Blaine Backes was appointed Monday to the Forest Lake City Council, replacing Michael Freer who resigned his seat last month amid allegations that he had moved outside the city.

Mayor Ben Winnick appointed Backes at a special meeting after the council was unable to agree on a candidate from among the 13 applicants they interviewed, interim city administrator Dan Undem said.

Backes, a lawn care and landscape specialist, will be sworn in at the council's regular meeting this Monday.

Freer, who had served on the City Council since 2011, is a fiscal conservative and one of three council members who voted last year to disband the Forest Lake Police and instead use Washington County deputies for law enforcement duties.

City Council members voted last fall on a measure to remove Freer from office but deadlocked on a 2-2 vote.

He came under scrutiny last summer after it was reported that he and his family had moved to Maple Grove. Under state law, elected city officials must live in the city they serve.

According to his LinkedIn profile, Freer was chief human resources officer at North Hennepin Community College in Brooklyn Park before taking a similar job at St. Cloud State University in late 2016.

The seat now occupied by Backes is up for election this fall.

Emily Allen

Anoka County

Board approves electronic voting rosters

Anoka County voters will use electronic voting rosters — also known as e-poll books — when they next go to the polls.

County commissioners recently approved a contract to buy an electronic roster system, which will replace paper rosters. The new system could debut as early as the Aug. 14 primary election.

"It's good for the voters. It's good for our election judges," Cindy Reichert, the county's elections manager, told commissioners at their March 27 meeting.

Reichert said the new system will guide election judges through the check-in process, rendering "almost impossible" errors such as registering a voter in the wrong precinct.

The county received a state grant of about $238,000 to help cover the $602,000 cost of the electronic system. The county will pay about $336,000, with yearly operational costs expected to total $63,000.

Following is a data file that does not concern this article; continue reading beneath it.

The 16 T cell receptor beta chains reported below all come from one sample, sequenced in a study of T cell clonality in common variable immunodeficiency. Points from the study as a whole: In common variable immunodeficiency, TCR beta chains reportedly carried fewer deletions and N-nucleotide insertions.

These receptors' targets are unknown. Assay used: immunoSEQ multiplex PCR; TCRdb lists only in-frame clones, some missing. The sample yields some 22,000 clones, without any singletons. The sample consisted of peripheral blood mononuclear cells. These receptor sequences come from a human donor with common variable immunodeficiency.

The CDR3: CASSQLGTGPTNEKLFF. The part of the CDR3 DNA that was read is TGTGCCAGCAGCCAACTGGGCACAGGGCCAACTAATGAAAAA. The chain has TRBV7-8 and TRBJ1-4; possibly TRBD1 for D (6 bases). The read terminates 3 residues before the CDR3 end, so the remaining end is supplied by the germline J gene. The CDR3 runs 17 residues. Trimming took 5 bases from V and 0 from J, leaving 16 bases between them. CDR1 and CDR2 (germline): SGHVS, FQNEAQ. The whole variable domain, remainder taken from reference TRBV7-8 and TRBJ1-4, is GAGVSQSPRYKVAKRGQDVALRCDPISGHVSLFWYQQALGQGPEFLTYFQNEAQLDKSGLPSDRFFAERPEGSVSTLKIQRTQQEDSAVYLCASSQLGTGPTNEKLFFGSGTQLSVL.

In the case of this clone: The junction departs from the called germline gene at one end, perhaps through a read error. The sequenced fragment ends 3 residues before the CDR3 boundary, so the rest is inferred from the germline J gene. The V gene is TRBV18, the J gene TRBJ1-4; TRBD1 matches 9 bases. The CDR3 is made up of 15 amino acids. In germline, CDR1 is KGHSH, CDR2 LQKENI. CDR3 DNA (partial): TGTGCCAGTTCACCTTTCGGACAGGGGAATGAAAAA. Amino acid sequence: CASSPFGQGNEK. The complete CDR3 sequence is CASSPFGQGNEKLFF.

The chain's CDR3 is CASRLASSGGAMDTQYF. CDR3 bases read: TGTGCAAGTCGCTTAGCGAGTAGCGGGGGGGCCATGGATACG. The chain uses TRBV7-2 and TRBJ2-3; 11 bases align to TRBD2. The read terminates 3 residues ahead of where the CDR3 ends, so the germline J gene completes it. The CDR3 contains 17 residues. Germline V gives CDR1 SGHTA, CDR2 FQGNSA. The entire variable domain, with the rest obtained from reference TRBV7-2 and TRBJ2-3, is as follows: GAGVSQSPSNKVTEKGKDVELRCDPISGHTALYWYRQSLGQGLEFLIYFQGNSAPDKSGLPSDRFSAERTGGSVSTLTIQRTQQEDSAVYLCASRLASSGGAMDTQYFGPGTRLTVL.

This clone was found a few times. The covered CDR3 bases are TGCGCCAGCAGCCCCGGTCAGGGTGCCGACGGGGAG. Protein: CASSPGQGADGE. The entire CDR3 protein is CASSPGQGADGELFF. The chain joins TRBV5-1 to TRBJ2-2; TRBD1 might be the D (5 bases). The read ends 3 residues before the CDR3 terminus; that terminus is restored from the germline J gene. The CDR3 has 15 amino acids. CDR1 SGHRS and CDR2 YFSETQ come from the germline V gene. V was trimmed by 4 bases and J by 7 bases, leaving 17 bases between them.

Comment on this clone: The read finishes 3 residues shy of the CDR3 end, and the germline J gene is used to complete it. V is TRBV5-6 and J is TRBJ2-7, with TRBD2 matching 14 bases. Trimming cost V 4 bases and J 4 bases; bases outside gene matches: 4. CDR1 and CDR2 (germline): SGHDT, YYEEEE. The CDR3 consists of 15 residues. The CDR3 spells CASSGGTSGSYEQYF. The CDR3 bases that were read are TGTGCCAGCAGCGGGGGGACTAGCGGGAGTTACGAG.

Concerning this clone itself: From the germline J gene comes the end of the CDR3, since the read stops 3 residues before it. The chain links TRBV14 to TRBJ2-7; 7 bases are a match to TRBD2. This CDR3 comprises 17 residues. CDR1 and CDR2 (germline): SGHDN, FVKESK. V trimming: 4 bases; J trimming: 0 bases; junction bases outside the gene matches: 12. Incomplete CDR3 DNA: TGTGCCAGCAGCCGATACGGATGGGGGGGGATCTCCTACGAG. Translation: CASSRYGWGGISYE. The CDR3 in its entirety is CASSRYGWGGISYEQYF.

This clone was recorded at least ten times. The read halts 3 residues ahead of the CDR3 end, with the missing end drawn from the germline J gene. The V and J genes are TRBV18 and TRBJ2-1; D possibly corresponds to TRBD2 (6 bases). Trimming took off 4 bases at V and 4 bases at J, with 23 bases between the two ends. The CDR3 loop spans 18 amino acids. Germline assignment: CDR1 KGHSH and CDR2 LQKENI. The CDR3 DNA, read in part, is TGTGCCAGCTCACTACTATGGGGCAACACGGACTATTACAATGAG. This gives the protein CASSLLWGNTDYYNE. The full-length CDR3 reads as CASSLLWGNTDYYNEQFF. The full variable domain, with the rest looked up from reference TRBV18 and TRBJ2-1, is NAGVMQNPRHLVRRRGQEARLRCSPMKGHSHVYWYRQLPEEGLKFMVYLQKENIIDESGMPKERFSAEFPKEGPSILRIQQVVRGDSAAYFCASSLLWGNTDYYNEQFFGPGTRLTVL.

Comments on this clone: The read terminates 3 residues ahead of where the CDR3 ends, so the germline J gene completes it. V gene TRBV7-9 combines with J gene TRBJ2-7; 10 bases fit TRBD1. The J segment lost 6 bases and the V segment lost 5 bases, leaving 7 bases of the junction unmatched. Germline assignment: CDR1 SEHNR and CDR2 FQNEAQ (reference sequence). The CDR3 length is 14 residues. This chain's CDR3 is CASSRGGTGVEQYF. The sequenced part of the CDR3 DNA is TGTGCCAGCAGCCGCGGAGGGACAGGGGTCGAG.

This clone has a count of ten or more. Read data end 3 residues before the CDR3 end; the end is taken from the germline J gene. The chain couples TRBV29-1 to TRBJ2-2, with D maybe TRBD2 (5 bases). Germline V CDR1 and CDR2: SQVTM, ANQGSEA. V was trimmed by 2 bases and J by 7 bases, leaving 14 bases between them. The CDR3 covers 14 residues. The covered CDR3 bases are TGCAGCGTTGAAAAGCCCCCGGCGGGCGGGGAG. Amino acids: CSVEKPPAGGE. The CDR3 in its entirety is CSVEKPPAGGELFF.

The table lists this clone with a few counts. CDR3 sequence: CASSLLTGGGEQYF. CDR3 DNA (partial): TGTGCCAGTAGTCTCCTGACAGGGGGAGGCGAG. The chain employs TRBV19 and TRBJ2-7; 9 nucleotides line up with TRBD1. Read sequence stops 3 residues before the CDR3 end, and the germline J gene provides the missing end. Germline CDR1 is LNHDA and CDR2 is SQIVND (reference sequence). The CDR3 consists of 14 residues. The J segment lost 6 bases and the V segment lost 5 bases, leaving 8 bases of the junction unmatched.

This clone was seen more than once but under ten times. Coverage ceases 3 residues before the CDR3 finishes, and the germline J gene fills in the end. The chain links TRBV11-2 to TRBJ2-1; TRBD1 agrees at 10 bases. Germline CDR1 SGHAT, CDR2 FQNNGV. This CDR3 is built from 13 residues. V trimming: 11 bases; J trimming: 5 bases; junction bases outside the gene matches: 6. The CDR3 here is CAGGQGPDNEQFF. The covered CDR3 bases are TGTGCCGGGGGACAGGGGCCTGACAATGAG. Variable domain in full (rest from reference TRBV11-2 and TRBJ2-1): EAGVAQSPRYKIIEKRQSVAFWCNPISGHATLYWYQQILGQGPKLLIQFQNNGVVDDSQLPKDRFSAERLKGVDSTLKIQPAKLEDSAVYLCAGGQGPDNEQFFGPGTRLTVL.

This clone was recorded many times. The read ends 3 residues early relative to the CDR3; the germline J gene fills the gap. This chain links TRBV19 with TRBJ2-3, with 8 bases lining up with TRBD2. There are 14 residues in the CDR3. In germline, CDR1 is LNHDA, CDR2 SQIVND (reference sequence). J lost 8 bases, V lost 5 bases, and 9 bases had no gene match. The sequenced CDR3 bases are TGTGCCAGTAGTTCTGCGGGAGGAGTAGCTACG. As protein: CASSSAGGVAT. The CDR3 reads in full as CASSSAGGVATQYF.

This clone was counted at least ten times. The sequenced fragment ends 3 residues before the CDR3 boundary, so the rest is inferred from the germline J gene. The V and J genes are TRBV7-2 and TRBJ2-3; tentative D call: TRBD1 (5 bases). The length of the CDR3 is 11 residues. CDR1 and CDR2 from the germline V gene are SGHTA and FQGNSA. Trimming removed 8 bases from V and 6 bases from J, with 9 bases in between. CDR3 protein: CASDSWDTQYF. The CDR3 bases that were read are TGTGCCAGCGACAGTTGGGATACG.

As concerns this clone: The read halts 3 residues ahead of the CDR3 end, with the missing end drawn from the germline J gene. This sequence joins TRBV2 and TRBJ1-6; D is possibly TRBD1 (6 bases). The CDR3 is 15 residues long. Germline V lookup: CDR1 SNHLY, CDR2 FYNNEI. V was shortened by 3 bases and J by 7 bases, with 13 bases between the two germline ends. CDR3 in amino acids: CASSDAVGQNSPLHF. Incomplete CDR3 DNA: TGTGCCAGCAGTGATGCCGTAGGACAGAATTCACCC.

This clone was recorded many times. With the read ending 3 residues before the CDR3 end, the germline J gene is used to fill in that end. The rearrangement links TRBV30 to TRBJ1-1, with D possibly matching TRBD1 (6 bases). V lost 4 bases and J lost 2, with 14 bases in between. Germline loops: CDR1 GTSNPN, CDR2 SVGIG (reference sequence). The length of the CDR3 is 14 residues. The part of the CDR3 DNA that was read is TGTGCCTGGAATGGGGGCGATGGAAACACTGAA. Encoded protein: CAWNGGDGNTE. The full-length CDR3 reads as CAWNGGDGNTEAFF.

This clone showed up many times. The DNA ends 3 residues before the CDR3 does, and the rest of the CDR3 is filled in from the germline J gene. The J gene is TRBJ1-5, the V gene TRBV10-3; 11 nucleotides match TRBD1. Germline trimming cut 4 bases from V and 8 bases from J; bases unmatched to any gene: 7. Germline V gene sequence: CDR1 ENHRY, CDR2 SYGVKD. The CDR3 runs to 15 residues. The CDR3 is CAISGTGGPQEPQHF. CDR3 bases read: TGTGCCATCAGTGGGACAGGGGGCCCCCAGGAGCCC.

The county will buy the system from KNOWiNK, a Missouri-based company. Hennepin County, which rolled out electronic rosters in 2016, also uses KNOWiNK equipment.

Hannah Covington

Board OKs body cams for Sheriff's Office

Officers with the Anoka County Sheriff's Office soon will be hitting the streets equipped with body cameras.

The Anoka County Board voted unanimously to buy body cameras from Axon Enterprise, an Arizona-based company, approving a five-year contract for up to $464,520.

"This has been in the process for a long time," Sheriff James Stuart said at the March 27 meeting. "Our staff has very much embraced the concept of having body cameras."

Stuart said the Sheriff's Office picked Axon as its vendor because it offered long-lasting batteries, good picture quality and superior data storage methods.

"Today really checks the final box in order to complete what's necessary to roll this system out," Stuart told commissioners.

Officials with the Sheriff's Office said they expected to implement the program by the end of the year.

Hannah Covington


Anderson to resign City Council seat

Carl Anderson, an Anoka City Council member for 13 years, announced at the March 19 meeting that he will resign his seat later this month because he is moving to Champlin.

And he shared some ideas about the kind of person he'd like to see fill his shoes on the council.

"Let me just give you a hint," Anderson said at the council meeting. "One thing we need on this council is somebody of the other gender."

He told the five-member council that it could also benefit from having a younger person.

City leaders plan to discuss the vacancy at an upcoming workshop. The person they appoint to the seat will fill out Anderson's term, which ends Dec. 31.

Hannah Covington

South St. Paul

District holding meetings on start times

The South St. Paul school district is inviting residents to learn about the effects of possible new school start and end times, a decision it expects to make this fall and implement if necessary in the fall of 2019.

Upcoming meetings will be held at 6:30 p.m. Thursday at Kaposia Education Center, 1225 1st Av. S.; 6:30 p.m. on April 26 at South St. Paul Secondary School, 700 2nd St. N.; and 6:30 p.m. on May 23, also at South St. Paul Secondary School.

Erin Adler